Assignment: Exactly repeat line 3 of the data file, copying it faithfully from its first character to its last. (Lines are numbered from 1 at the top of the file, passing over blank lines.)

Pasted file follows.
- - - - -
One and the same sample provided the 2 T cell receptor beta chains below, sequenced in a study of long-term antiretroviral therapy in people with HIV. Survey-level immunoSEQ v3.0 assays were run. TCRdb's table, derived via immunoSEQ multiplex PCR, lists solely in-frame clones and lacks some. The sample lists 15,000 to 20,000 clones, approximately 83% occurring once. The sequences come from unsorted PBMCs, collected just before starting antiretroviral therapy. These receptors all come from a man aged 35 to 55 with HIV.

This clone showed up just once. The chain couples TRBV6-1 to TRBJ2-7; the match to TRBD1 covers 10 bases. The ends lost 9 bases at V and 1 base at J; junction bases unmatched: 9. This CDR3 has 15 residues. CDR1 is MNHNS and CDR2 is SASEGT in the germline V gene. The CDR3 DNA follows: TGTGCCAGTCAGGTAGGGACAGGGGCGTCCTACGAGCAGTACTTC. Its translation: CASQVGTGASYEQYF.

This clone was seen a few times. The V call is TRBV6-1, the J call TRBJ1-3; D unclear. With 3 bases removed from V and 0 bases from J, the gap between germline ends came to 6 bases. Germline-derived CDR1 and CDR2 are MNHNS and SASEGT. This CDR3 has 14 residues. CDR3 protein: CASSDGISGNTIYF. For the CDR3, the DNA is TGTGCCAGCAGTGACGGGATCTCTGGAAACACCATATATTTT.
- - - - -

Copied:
This clone was seen a few times. The V call is TRBV6-1, the J call TRBJ1-3; D unclear. With 3 bases removed from V and 0 bases from J, the gap between germline ends came to 6 bases. Germline-derived CDR1 and CDR2 are MNHNS and SASEGT. This CDR3 has 14 residues. CDR3 protein: CASSDGISGNTIYF. For the CDR3, the DNA is TGTGCCAGCAGTGACGGGATCTCTGGAAACACCATATATTTT.